Among psychologists, there has been a standard definition of obedience for many years. One psychology textbook defines it as: “Obedience is behavior change produced by the commands of authority.” In other words, when someone gives you a direct order or command, and you comply with that order. One problem is that the usual definition of obedience doesn’t exactly define what is meant by an order or command.
Stanley Milgram defined command this way: “A command consists of two parts: a definition of action and the imperative that the action is executed. (A request, for example, contains a definition of action but lacks the insistence that it be carried out.” However, Milgram’s work showed that there was something else going on. As it turns out, the context present in the obedience studies often seemed to have as much or more impact as the words spoken. Even though the authority figures in Milgram’s study often made requests rather than demands, the subjects did what the authority wanted, even when it was distressing to them.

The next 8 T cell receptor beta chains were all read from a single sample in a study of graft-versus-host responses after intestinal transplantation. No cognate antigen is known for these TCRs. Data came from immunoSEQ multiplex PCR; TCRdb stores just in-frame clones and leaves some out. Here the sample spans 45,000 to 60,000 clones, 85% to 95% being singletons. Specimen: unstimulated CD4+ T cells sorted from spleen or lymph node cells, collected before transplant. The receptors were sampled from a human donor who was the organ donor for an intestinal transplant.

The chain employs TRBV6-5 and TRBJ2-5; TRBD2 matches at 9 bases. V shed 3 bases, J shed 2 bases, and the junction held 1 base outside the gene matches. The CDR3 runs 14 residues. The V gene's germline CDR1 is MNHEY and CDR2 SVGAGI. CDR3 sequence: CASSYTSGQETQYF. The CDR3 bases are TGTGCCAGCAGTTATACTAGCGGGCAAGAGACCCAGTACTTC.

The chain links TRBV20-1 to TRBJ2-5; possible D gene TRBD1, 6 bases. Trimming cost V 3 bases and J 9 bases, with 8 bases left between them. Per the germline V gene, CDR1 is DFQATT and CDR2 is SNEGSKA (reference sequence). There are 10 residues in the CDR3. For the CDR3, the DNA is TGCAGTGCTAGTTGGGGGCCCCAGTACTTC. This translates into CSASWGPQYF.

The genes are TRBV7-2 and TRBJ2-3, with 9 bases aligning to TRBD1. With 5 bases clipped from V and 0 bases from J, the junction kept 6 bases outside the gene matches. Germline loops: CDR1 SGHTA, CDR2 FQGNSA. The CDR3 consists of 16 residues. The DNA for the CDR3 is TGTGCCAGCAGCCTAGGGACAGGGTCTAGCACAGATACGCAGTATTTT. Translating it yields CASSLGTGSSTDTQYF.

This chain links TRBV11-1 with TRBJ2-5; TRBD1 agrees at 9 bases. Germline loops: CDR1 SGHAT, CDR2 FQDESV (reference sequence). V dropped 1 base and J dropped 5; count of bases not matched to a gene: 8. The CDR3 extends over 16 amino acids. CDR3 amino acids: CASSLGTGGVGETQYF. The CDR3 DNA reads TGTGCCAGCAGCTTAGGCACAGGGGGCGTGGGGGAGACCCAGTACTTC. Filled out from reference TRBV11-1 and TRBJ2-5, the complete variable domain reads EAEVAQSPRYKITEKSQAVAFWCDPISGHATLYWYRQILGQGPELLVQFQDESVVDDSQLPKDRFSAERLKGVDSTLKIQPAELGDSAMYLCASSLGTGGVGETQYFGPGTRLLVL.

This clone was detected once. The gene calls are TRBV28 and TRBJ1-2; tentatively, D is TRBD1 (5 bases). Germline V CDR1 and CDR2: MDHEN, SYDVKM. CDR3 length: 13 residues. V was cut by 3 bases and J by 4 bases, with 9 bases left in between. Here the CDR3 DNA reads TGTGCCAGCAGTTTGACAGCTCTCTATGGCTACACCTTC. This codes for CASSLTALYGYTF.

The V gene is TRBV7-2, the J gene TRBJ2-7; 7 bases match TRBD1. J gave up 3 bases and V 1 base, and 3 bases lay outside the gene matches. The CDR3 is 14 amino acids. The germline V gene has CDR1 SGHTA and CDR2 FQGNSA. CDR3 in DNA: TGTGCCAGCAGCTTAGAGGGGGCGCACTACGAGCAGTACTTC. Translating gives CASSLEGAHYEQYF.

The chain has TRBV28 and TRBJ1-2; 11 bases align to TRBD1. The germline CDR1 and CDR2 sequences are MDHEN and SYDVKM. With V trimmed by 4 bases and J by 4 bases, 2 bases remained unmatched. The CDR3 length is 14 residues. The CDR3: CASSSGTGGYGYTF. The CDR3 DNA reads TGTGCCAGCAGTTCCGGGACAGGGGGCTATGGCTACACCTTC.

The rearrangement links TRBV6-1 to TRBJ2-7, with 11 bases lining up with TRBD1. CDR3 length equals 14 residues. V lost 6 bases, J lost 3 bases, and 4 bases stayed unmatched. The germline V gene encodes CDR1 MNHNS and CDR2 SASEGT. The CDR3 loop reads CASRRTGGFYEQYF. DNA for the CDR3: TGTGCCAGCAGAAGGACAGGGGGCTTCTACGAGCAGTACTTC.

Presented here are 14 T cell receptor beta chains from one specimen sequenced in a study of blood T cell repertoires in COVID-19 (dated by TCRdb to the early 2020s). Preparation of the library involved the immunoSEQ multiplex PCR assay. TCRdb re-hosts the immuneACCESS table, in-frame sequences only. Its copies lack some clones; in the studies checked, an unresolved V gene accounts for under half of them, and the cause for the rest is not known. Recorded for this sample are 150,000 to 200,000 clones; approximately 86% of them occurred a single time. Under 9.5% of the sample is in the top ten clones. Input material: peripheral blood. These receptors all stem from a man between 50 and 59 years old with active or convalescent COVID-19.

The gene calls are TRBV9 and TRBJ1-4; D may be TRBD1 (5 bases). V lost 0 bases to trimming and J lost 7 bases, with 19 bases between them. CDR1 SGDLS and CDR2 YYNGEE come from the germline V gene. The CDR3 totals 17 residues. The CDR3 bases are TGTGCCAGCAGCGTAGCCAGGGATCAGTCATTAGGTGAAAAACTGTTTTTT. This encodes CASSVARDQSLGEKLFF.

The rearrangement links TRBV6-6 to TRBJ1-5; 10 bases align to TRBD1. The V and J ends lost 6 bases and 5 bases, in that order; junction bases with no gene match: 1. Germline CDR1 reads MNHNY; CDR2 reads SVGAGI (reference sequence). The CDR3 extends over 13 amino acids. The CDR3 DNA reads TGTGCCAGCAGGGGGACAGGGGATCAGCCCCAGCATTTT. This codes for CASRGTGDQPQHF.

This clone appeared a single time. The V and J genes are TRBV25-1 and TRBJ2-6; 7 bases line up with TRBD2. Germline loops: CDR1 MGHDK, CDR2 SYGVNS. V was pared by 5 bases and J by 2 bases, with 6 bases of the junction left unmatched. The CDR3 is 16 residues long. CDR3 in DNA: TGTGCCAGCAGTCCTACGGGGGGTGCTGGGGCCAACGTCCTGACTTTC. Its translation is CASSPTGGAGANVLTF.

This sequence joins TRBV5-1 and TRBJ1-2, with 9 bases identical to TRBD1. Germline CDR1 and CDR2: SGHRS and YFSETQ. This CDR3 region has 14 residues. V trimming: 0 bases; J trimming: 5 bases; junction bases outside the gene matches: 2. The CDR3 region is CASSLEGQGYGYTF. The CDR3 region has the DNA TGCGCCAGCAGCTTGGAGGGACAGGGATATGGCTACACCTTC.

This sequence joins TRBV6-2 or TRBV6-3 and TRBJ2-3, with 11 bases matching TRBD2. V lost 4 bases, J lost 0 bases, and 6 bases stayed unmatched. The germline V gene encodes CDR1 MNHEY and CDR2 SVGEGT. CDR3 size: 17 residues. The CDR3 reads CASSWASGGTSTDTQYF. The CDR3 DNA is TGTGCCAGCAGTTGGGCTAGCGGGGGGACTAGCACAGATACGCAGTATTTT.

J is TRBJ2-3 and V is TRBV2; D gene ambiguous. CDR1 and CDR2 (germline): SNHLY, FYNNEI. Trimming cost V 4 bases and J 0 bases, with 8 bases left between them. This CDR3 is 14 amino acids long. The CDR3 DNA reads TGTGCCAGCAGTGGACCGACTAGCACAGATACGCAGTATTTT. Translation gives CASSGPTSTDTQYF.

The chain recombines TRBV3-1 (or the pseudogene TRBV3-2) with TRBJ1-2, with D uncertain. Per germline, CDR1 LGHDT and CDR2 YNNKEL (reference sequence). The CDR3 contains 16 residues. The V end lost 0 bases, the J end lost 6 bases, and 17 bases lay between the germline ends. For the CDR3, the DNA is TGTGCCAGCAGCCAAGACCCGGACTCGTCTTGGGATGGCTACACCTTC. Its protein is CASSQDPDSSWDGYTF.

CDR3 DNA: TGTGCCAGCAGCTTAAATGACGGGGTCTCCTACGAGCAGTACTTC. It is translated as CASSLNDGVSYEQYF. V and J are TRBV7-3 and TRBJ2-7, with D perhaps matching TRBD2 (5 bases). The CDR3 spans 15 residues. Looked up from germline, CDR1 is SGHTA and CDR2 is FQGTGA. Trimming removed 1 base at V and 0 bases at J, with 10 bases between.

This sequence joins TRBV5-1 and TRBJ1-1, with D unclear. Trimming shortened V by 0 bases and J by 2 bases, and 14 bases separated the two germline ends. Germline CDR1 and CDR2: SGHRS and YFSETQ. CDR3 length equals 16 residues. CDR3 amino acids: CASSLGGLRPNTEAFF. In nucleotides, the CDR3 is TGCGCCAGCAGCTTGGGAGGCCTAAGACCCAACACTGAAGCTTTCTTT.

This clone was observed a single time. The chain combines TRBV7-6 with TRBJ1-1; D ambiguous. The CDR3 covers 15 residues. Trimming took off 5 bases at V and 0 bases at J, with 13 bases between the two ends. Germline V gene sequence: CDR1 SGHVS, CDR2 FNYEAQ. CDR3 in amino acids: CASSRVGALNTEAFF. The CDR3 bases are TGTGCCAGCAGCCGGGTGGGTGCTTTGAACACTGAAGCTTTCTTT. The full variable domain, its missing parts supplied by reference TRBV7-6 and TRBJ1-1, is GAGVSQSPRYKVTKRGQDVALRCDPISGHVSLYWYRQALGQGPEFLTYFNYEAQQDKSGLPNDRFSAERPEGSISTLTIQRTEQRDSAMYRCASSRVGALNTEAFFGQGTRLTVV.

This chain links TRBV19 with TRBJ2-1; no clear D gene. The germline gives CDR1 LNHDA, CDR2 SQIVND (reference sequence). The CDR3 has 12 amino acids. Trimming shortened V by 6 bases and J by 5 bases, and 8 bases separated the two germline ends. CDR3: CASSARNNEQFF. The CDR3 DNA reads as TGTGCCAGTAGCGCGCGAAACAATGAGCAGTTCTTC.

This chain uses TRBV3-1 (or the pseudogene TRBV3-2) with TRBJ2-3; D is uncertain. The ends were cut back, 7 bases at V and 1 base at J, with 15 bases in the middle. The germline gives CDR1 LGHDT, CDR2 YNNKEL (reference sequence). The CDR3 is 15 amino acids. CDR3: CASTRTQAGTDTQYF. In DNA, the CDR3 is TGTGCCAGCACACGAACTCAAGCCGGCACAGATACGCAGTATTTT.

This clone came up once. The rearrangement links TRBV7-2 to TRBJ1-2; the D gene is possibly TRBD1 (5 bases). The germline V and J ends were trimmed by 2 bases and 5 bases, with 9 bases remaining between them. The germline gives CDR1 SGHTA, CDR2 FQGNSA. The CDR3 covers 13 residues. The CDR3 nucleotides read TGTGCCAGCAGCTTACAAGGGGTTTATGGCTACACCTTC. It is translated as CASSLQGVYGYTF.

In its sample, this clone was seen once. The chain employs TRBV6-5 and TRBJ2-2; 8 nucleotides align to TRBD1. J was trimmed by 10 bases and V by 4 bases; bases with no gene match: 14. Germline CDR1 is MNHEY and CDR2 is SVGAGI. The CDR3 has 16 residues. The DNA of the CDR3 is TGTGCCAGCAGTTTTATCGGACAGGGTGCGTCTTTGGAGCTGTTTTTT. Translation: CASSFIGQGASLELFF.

Milgram then further conducted more experiments and interpreted the results as being related to two theories
- Theory of conformism
- Agentic state theory.
The theory of conformism says that the subject who is unable or unknowledgeable to make the decision leaves the decision to the group in charge. In short, they relied on the group because they felt the experimenter knew more than they did.
The agentic state theory says that the subject obeys because they see themselves as an agent of the experimenter, so they take no personal responsibility for what happens. In other words, they thought it was wrong, but hey, it wasn’t their fault.